Lack of understanding typically is not the reason people avoid confronting others about mental health, Chris Meno, coordinator of outreach and consultation for Counseling and Psychological Services, told student leaders Friday evening.
"It's the emotions that get in peoples way,” Meno said. “And that's where you all, as student leaders, have the power to change things."
Culture of Care had its second annual Mental Health Summit on Friday evening in the Indiana Memorial Union Oak Room, bringing together representatives from multiple student organizations to identify and discuss how to improve mental health culture at IU.
“People want to do something now,” said Molly Cunningham, director of mental health for Culture of Care. “And they want to work together.”
Students from IU Student Association, Balance at Kelley, National Alliance on Mental Illness, Crimson CORPS, U Bring Change 2 Mind, Panhellenic Association, International Student Ambassadors and Culture of Care divided into small groups to share common issues their organizations notice.
Sophomore Isabel Mishkin, chief of the health and wellbeing committee for IUSA, said she wanted to increase awareness about the mental health resources available to students.
“How would you know how to improve your mental health, or how to even assess your mental health, if those tools aren't ready for you to use?” Mishkin asked.
Students agreed improving IU Health Center’s marketing could help students recognize existing services, such as CAPS’ after-hours crisis line.
They thought placing a health and wellbeing professional in each residence hall might help make counseling services more accessible.
Mishkin cited Let’s Talk Now, a drop-in counseling service available in several places on campus, as a model she’d like to replicate.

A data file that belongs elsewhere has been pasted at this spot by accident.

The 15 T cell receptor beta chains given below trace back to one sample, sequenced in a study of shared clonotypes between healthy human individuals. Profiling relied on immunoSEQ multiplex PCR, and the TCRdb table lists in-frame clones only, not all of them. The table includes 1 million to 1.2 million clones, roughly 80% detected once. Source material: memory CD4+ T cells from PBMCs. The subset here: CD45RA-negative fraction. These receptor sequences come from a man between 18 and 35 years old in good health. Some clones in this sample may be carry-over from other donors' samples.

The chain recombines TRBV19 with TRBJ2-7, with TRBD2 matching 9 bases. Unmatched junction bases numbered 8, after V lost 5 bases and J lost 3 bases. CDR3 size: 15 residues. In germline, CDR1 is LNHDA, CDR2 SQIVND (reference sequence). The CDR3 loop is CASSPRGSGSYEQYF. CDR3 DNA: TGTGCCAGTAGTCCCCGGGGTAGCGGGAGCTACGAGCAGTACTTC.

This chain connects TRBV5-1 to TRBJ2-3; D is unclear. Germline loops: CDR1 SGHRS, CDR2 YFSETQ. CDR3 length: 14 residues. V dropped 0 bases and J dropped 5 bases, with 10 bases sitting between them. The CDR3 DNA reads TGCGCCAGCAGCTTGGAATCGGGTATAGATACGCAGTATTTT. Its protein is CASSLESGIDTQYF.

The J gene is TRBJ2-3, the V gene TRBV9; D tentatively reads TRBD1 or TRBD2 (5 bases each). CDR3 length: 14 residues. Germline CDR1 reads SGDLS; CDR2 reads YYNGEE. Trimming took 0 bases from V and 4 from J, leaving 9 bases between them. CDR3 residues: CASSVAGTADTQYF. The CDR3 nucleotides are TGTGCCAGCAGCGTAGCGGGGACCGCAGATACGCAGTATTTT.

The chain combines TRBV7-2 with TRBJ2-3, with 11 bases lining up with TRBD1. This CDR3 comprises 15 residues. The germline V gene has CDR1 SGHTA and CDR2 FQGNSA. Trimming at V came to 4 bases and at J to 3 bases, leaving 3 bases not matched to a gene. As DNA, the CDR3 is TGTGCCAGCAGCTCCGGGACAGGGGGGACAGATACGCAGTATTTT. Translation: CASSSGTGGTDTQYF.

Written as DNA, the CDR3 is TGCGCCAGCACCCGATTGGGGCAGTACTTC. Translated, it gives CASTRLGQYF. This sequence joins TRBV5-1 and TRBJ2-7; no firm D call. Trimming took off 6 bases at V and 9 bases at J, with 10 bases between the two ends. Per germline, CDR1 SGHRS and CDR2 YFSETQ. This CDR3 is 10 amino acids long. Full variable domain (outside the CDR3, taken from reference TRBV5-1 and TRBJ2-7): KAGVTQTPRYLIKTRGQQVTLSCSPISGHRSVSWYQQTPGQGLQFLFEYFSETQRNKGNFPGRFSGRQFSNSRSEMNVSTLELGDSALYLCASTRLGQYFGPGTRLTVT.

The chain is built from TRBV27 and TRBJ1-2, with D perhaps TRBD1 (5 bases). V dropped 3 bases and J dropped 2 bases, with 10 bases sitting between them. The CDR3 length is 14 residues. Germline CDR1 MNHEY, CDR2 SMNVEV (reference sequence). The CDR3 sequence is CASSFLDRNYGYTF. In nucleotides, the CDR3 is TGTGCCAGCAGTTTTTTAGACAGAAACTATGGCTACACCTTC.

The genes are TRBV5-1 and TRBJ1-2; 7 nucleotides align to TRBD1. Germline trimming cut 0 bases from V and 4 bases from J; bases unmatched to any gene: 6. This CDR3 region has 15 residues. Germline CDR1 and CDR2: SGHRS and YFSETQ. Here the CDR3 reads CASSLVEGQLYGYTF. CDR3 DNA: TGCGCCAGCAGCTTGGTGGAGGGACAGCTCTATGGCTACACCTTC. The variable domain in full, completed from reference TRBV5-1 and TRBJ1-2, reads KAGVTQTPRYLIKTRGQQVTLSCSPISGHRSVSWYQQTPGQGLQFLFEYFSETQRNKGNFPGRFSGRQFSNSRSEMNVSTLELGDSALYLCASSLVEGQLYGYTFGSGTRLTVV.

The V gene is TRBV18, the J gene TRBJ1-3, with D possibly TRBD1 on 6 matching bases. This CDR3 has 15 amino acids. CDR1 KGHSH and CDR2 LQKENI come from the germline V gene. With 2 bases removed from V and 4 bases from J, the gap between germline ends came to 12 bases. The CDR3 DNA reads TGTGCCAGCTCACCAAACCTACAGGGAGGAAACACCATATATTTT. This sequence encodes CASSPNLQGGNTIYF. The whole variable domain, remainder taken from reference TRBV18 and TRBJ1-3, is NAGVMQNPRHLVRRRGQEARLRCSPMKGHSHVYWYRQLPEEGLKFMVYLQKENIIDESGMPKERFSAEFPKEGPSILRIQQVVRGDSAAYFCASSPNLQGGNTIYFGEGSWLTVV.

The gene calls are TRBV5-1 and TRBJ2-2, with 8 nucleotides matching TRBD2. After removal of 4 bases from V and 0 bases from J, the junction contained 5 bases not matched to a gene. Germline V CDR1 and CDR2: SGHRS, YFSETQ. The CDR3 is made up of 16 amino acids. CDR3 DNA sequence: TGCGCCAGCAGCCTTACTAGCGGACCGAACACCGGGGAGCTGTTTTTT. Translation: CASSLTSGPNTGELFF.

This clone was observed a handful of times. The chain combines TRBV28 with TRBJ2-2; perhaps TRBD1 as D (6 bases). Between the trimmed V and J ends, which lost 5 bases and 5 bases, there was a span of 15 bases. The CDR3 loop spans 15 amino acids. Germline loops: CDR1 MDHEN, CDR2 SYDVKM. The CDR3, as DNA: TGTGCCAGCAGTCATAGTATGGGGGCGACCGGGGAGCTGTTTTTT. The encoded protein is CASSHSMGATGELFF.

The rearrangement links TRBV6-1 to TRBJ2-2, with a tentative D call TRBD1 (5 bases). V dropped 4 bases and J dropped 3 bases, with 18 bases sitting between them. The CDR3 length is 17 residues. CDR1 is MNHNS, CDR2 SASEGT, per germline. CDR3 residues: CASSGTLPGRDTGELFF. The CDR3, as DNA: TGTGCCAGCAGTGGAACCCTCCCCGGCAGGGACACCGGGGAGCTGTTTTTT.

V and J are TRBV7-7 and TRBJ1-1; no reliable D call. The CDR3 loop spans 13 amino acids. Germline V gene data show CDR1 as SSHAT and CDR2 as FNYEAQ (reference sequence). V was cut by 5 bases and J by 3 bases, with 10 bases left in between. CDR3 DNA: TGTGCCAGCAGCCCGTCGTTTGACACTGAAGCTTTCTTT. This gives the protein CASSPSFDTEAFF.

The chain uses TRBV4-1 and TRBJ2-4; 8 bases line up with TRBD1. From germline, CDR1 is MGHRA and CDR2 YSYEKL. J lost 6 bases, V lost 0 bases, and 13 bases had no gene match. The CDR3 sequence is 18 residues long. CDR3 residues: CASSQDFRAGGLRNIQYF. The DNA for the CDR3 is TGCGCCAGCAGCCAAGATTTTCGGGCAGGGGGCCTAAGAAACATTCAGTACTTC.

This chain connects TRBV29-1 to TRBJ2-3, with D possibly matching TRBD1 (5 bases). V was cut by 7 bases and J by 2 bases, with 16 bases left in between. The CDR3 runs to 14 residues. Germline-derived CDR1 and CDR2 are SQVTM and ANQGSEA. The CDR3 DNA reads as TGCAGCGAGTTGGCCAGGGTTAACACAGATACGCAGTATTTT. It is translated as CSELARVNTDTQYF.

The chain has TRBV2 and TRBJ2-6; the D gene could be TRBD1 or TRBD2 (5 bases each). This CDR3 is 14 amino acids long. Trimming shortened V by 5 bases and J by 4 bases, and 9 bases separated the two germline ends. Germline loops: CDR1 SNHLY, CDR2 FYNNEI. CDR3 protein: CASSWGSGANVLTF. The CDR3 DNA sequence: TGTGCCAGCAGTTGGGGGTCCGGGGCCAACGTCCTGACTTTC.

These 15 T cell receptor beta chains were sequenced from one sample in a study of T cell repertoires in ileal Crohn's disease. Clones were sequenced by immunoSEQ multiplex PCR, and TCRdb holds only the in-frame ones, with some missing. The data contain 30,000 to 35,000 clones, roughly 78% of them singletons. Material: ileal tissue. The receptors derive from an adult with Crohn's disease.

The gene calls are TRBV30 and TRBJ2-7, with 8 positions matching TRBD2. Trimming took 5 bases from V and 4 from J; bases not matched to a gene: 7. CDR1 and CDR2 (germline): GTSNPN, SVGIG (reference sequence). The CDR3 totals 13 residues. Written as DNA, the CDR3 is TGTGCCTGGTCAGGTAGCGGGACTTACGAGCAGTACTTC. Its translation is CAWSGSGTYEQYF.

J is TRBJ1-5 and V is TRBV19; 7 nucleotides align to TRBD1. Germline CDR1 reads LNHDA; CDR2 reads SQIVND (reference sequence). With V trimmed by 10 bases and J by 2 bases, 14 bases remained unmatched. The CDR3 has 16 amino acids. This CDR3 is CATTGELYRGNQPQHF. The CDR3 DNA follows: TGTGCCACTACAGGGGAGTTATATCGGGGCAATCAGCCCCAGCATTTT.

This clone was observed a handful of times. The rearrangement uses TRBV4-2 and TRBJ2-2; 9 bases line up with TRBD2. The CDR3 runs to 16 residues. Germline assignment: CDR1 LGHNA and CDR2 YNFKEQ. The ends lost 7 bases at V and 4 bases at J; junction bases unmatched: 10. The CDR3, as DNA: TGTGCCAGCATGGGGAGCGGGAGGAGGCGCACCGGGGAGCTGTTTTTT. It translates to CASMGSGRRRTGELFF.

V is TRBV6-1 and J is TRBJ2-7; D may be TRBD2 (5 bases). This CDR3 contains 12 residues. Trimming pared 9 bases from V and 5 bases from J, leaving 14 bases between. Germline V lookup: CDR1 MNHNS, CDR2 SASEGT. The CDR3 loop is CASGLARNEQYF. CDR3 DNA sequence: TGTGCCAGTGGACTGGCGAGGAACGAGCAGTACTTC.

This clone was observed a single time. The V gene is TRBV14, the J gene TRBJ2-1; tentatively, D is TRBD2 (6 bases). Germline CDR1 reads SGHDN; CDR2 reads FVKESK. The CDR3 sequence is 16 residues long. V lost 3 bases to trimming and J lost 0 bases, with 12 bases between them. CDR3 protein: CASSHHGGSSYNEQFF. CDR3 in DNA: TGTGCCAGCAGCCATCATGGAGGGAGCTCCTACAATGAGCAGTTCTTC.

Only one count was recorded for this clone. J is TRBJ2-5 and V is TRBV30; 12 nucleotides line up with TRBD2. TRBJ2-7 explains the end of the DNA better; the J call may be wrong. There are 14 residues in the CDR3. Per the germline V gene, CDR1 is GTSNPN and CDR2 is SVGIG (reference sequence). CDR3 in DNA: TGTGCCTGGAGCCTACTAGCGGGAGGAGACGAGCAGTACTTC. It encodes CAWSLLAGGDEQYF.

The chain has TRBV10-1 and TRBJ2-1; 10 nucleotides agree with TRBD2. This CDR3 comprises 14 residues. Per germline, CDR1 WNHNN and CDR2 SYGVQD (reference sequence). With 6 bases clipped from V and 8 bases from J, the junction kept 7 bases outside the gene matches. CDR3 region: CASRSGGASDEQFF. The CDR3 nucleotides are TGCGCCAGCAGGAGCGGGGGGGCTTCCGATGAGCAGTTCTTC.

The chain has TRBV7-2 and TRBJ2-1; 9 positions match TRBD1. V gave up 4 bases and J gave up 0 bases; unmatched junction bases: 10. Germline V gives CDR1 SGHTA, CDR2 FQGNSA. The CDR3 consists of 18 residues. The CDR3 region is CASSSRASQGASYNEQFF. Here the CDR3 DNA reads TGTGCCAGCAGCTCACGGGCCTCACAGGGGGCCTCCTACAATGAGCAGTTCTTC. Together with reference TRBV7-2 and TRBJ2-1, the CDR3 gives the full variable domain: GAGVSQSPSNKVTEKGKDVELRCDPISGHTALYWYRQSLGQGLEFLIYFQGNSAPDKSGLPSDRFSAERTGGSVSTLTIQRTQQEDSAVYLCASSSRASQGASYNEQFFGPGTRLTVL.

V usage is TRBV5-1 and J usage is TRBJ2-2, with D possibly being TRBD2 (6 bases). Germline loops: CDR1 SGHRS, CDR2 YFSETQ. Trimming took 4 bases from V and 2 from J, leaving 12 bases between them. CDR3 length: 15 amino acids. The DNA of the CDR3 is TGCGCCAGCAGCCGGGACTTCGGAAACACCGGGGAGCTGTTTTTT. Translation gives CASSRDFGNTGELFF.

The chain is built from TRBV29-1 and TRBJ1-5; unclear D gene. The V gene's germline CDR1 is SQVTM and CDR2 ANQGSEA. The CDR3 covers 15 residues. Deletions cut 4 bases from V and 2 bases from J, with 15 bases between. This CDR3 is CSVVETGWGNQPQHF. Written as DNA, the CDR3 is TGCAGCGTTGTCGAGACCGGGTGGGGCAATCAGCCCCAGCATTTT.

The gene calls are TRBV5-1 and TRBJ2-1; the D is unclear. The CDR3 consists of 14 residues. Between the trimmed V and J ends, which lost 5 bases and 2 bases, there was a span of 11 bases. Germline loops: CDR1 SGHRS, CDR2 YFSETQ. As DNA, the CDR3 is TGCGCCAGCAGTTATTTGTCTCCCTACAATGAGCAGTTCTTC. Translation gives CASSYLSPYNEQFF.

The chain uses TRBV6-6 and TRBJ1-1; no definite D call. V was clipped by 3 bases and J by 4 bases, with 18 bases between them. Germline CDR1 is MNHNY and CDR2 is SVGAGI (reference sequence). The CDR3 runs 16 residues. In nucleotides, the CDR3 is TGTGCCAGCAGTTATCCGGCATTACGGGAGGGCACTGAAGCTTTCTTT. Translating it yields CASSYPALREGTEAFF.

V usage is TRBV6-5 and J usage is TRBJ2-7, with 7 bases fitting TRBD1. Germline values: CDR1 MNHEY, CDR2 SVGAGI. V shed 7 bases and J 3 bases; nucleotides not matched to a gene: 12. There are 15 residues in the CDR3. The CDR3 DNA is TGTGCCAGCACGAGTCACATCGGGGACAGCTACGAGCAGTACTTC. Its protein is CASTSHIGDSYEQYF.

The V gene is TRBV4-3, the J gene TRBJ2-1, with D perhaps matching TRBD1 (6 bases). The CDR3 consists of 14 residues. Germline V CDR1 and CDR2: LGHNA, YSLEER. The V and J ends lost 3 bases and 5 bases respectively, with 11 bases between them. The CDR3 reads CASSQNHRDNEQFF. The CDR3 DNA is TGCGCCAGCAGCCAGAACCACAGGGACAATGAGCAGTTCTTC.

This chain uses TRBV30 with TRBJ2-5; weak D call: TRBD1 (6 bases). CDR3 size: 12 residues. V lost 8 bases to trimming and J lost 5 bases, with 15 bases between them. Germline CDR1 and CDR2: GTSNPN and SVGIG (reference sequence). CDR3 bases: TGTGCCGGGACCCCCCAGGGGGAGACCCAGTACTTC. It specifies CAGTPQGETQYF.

Improving international students’ perceptions about mental health care was another topic addressed.
Junior Ricky Liu, an international student ambassador, said in the discussion that she wants to promote mental health awareness among international students, whose native cultures often don’t address mental health as openly as Americans do.
"When you don't have this cultural background, you don't understand where the stress and illness is coming from," Liu said.
To normalize mental health care, students brainstormed the idea of using new student orientations to show incoming students stories of those who have benefited from the mental health services on campus.
After sharing several other observations about areas of improvement, students discussed how to turn their ideas into prolonged conversations.
They considered replicating the Mental Health Summit more frequently and formally, engaging in conversations on a smaller scale and encouraging collaboration in casual environments.
“We have concrete things we can do on campus,” Cunningham said.
She said it’s important this conversation originate from students because, ultimately, students have a better grasp on what it’s like to live at the University.
“It’s what we need, and what we want, and what we want to make sure happens,” Cunningham said.
Editor's note: Molly Cunningham is a member of IU Student Media as the editor-in-chief of the Arbutus yearbook, a sister-publication of the Indiana Daily Student.
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